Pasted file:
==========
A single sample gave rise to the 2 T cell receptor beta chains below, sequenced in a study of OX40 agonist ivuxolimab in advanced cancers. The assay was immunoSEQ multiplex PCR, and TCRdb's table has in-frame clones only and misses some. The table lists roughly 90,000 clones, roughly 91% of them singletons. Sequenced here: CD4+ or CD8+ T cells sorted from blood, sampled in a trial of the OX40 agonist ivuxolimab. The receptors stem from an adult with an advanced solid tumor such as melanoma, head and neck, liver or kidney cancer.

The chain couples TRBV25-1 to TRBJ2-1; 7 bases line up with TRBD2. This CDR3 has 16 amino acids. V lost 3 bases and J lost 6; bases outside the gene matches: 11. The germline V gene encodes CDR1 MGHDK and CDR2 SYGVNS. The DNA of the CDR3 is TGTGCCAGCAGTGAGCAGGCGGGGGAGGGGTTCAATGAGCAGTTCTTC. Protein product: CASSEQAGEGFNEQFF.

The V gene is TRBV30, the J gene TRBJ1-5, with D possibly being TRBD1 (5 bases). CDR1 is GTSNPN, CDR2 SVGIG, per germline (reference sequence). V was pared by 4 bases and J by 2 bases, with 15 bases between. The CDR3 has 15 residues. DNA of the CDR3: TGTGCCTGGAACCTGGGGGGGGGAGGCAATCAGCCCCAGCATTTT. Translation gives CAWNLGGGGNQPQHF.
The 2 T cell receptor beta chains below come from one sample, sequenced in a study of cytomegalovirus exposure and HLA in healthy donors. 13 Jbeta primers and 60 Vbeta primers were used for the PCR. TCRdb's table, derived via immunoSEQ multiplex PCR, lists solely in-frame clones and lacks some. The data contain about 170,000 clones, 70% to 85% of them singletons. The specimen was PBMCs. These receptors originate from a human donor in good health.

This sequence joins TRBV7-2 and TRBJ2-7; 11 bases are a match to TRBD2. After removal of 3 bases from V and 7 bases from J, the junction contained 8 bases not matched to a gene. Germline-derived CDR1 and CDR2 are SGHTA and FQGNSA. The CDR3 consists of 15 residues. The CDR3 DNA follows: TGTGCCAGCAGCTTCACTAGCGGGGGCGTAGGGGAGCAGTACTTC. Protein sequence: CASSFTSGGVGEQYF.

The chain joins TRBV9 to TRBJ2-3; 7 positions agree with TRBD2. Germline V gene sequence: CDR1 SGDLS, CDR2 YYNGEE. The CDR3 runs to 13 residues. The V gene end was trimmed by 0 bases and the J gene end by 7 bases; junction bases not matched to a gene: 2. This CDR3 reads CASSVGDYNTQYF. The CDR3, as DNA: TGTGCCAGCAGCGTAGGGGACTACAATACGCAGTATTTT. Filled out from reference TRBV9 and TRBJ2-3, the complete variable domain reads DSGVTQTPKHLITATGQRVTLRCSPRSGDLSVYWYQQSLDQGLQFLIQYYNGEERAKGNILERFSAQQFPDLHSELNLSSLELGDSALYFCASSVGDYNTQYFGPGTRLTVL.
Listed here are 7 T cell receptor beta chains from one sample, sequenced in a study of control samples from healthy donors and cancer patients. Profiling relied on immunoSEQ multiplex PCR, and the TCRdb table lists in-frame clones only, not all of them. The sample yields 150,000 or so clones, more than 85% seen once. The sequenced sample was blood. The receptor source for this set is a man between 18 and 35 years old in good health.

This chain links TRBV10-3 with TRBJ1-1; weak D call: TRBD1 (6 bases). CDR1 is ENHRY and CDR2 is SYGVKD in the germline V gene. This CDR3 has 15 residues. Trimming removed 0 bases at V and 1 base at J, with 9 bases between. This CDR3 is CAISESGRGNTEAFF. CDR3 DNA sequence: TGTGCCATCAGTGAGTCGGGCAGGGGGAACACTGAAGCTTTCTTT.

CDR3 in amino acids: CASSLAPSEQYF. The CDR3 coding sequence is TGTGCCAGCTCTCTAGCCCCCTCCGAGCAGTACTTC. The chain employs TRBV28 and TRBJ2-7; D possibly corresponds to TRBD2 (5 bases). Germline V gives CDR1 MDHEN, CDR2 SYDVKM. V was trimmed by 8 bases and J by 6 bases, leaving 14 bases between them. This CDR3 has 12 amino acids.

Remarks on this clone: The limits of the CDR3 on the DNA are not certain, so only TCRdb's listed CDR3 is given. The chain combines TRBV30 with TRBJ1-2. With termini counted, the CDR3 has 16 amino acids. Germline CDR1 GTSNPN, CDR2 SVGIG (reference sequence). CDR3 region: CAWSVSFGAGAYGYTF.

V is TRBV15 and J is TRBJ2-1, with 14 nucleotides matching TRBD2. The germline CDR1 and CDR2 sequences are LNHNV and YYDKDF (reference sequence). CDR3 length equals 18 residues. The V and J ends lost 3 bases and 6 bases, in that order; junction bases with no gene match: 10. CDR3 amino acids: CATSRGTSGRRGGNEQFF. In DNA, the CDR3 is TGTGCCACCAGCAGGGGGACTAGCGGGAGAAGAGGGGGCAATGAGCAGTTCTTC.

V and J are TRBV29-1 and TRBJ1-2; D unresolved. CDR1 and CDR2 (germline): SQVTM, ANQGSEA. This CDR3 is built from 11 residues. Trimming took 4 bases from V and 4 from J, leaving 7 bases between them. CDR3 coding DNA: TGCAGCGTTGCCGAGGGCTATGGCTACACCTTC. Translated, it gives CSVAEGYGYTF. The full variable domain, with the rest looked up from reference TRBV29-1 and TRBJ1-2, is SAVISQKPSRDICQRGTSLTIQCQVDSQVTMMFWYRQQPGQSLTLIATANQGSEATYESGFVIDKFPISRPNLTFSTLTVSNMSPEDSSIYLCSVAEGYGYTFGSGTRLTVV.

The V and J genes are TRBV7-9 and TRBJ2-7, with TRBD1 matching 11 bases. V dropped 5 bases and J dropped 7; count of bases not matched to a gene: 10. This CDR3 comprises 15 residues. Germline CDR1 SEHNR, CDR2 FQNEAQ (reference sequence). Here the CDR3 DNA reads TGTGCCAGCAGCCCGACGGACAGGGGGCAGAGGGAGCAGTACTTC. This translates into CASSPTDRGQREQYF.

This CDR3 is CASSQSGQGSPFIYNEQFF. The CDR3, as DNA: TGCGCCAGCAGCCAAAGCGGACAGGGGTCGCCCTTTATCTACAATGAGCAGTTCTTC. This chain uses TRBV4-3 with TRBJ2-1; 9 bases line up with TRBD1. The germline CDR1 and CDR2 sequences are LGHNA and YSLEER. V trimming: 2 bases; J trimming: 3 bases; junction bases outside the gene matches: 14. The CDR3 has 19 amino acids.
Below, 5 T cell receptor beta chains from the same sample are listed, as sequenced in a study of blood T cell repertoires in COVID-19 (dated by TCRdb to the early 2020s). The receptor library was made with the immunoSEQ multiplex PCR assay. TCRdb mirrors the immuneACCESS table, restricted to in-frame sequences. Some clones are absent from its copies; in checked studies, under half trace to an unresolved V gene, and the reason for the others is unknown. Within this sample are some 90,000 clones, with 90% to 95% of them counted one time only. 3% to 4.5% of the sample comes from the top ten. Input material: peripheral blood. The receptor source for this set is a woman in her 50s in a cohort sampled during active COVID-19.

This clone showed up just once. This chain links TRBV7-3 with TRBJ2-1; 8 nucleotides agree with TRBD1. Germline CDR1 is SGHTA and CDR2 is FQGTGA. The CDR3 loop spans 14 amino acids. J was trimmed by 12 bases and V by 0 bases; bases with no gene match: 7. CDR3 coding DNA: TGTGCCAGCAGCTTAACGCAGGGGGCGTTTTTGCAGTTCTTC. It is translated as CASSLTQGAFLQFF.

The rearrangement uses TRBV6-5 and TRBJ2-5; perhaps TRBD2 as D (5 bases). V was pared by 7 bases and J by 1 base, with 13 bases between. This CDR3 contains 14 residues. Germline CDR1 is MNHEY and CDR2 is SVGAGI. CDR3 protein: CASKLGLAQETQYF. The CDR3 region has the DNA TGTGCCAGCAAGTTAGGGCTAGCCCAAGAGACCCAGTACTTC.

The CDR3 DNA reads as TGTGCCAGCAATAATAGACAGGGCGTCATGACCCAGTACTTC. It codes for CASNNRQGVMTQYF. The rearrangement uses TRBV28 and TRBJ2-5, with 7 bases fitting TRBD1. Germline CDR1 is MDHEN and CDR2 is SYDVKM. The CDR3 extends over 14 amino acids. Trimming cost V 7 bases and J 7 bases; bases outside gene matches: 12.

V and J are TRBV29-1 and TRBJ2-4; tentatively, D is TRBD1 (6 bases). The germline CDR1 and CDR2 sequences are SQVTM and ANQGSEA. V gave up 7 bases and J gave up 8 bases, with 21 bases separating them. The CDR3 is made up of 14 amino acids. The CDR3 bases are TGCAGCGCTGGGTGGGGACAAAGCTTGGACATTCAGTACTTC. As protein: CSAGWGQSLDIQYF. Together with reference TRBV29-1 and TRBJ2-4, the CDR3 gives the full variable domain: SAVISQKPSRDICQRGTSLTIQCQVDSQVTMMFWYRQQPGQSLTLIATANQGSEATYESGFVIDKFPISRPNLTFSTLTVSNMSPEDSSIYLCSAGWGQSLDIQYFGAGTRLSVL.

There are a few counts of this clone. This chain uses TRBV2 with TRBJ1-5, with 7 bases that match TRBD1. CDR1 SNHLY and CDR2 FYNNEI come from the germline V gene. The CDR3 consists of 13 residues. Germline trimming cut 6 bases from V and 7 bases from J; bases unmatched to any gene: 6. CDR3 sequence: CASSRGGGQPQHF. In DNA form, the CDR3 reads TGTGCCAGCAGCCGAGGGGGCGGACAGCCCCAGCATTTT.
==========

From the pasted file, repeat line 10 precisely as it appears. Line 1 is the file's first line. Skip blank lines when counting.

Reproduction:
Remarks on this clone: The limits of the CDR3 on the DNA are not certain, so only TCRdb's listed CDR3 is given. The chain combines TRBV30 with TRBJ1-2. With termini counted, the CDR3 has 16 amino acids. Germline CDR1 GTSNPN, CDR2 SVGIG (reference sequence). CDR3 region: CAWSVSFGAGAYGYTF.